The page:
DOT plans work to repair 2012 flood effects

This summer the Alaska Department of Transportation will be repairing and replacing culverts and lining shorelines with rock at four sites on the Kenai Peninsula damaged by water and erosion in the autumn floods of 2012.

DOT Project Manager Matt Tanaka said the highest-priority repairs will be made at Mile 9.4 of Kalifornsky Beach Road, where a culvert allows water to flow under the road bed from the wetlands on the east into Cook Inlet on the west. The culvert was overloaded and damaged by the 2012 floodwaters, and since then, Tanaka said it’s outflow has created a growing gully that is in danger of reaching the road bed.

“Once the flood happened it exposed things, and the gully has enlarged over the years,” Tanaka said. “As it enlarged it worked its way back toward the road shoulder, and that’s a cause for concern that we need to correct with a project to repair the erosion damage. And also divert some the drainage so it doesn’t cause more erosion on the beach.”

Other local flood-repair work planned for the summer will be done near Seward at Exit Glacier Road and Nash Road, which runs along the east side of Resurrection Bay. According to DOT Environmental Impact Analyst Renée Goentzel, approximately 150 feet of a stream bank near Exit Glacier Road will be lined with pieces of rock — “rip-rap” or “armor” in civil engineering terminology — to prevent its erosion. At Nash road, Goetnzel said two locations have “small scour sites” that will be repaired.

Goentzel said the 3 Kenai Peninsula sites that will be repaired this summer are among 43 places where DOT shored up the road against flooding in late 2012 — a year in which south-central Alaska received about 200 percent of its normal precipitation during the month of September, according to the Alaska Climate Research Center. In some of those places the work done at the time is good enough to last, Goentzel said, but others such the three peninsula sites now being considered, need more thorough work against ongoing erosion.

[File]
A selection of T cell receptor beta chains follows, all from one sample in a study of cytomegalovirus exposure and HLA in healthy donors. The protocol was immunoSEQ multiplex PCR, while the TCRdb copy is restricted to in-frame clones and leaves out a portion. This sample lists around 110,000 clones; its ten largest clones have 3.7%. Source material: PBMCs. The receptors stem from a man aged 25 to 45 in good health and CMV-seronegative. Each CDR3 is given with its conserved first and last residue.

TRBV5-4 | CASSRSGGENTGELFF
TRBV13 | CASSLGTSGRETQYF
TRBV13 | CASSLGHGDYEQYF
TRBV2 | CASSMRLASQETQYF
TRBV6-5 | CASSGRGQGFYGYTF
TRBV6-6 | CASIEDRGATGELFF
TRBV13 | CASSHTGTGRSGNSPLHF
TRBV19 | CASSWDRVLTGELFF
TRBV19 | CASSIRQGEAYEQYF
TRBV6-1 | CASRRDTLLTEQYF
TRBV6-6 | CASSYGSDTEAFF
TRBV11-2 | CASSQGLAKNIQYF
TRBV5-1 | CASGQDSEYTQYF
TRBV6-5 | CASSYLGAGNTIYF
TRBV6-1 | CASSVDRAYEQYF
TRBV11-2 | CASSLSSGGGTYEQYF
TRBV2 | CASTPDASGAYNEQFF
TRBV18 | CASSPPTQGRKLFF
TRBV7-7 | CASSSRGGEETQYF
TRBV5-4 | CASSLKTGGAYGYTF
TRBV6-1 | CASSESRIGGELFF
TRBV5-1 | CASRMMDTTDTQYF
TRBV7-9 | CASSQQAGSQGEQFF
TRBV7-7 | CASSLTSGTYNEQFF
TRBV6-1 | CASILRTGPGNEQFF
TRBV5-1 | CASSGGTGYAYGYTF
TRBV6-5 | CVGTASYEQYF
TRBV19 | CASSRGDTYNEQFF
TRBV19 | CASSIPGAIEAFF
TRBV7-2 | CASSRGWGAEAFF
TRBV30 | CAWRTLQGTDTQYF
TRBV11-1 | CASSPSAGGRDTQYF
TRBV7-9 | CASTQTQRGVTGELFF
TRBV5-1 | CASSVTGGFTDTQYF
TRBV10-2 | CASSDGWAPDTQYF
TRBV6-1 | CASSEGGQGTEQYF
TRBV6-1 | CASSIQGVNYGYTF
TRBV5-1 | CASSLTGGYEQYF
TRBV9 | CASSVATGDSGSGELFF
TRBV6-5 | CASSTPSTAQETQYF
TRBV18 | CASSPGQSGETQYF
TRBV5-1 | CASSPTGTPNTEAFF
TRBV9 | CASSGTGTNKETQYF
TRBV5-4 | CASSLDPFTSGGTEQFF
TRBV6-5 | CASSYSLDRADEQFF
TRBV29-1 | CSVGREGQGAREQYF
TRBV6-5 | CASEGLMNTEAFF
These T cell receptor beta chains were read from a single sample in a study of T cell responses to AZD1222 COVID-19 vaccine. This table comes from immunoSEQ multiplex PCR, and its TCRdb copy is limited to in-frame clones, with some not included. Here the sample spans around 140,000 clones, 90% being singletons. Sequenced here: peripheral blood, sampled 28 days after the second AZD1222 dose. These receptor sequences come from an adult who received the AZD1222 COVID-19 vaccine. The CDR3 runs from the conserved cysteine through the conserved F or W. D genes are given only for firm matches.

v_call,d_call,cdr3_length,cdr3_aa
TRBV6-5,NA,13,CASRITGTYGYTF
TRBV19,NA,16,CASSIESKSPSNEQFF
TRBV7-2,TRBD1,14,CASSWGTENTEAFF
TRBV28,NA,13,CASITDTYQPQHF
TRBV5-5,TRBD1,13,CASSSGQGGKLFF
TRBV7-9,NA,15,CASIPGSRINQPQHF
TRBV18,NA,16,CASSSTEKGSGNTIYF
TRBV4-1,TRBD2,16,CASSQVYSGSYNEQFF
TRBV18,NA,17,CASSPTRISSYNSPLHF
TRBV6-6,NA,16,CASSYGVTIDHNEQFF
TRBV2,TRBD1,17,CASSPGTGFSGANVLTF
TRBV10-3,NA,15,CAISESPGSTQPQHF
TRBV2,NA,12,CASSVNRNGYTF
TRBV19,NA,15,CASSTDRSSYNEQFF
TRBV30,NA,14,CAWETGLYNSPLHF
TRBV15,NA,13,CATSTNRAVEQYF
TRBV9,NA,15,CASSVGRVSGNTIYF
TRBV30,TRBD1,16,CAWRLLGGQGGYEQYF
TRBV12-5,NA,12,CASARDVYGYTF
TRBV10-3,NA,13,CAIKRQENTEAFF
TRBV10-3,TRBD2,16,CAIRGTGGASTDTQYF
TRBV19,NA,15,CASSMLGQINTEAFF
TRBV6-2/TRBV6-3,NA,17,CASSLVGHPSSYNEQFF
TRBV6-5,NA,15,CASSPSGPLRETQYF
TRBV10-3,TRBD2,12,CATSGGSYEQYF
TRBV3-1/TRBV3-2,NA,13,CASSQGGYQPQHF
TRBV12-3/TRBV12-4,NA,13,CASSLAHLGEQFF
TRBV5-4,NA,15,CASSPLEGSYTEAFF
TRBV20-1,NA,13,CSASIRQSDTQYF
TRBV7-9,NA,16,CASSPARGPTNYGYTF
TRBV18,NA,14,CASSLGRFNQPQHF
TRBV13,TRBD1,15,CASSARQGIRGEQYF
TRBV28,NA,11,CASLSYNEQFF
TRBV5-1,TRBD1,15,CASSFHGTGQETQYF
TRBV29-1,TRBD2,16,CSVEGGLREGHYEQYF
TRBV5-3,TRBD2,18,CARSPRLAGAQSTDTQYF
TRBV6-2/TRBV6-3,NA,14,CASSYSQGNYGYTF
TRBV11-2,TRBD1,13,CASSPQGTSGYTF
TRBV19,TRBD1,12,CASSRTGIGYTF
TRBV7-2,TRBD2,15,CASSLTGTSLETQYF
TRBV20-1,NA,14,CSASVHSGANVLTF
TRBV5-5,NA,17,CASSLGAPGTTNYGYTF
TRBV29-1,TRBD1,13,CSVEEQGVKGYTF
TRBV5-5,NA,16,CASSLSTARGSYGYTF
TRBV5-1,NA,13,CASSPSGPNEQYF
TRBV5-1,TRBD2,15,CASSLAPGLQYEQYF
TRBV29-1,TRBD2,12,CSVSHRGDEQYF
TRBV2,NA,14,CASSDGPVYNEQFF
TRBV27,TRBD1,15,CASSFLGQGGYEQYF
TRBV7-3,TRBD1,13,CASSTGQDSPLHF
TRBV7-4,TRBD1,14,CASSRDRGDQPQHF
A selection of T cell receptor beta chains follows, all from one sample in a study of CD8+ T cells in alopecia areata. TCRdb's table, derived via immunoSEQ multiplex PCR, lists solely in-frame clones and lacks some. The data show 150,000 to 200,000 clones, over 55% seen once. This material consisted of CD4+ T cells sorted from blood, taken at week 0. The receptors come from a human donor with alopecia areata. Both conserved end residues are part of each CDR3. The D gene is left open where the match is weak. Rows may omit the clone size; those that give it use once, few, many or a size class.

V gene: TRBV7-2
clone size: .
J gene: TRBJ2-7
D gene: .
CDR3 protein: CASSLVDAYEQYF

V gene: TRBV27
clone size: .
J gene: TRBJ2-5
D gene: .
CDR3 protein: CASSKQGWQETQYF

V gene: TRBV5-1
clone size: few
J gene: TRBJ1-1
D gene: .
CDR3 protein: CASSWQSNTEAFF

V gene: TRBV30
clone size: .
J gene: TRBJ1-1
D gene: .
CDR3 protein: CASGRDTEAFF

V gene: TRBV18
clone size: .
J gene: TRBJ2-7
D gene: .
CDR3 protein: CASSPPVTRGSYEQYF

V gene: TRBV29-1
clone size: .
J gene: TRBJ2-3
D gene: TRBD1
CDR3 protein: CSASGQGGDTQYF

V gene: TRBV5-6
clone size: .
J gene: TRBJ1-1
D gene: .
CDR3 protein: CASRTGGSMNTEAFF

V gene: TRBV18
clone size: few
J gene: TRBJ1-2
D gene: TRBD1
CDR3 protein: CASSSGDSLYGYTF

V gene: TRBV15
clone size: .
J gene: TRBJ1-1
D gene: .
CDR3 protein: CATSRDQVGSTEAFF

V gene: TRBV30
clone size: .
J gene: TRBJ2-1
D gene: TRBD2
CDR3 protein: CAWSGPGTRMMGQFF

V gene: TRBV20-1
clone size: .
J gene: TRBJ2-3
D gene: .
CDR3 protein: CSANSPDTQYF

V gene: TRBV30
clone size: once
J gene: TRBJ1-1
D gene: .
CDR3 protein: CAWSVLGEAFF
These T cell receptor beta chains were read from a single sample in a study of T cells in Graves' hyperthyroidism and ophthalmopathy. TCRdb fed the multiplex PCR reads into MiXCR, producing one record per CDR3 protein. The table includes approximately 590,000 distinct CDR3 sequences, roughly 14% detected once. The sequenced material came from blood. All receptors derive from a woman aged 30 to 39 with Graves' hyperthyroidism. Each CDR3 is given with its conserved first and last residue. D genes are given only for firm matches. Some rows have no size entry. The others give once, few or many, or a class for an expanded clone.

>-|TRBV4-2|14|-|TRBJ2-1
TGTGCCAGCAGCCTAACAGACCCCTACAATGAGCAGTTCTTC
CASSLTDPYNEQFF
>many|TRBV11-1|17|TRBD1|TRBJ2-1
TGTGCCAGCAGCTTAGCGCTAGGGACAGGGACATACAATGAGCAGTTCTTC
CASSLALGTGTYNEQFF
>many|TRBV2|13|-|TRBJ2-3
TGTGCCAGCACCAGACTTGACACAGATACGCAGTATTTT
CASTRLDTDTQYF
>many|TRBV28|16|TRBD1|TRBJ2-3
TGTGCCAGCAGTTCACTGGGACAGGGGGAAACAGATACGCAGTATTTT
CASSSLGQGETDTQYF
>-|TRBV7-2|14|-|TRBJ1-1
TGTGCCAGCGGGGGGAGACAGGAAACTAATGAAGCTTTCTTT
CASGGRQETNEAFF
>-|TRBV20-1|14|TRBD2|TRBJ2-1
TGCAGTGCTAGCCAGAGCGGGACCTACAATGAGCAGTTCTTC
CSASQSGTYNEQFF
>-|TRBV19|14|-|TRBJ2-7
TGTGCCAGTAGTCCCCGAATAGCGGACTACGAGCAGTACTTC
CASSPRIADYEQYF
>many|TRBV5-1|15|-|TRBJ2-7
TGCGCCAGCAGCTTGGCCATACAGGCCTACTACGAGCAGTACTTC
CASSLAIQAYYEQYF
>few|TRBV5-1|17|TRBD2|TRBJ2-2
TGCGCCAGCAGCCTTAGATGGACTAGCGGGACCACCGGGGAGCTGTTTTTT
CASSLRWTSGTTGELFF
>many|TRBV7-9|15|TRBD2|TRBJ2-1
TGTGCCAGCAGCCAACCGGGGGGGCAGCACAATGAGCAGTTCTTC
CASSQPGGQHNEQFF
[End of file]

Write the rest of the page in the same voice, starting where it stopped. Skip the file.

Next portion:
“We did the initial repairs and stabilized things, because our initial goal is to put the road back together so people can drive on it safely,” Goetnzel said. “Now this is the permanent repair project… We did what we could to repair the road. And we’ve been monitoring that erosion ever since, to be sure it doesn’t get too close to the road.”

Though Goetnzel said specific design work on the projects is still being done by the Anchorage-based engineering firm R&M Consultants, she said the general plan of the work on K-Beach Road will be “to either plug that culvert or move it, then we’re going to put in a new culvert in a close, but not the same location under the road.”

“Then we’re going to have to grade the ditches so all the water flows to that new culvert, which has armor at the outlet which goes all the way down to the bottom of the cliff, so that it can hit the rip-rap and dissipate its energy, and it won’t erode anything anymore,” Goetnzel said.

Like the design, the scheduling and traffic control procedures for the repair projects haven’t been worked out yet, Goentzel said.

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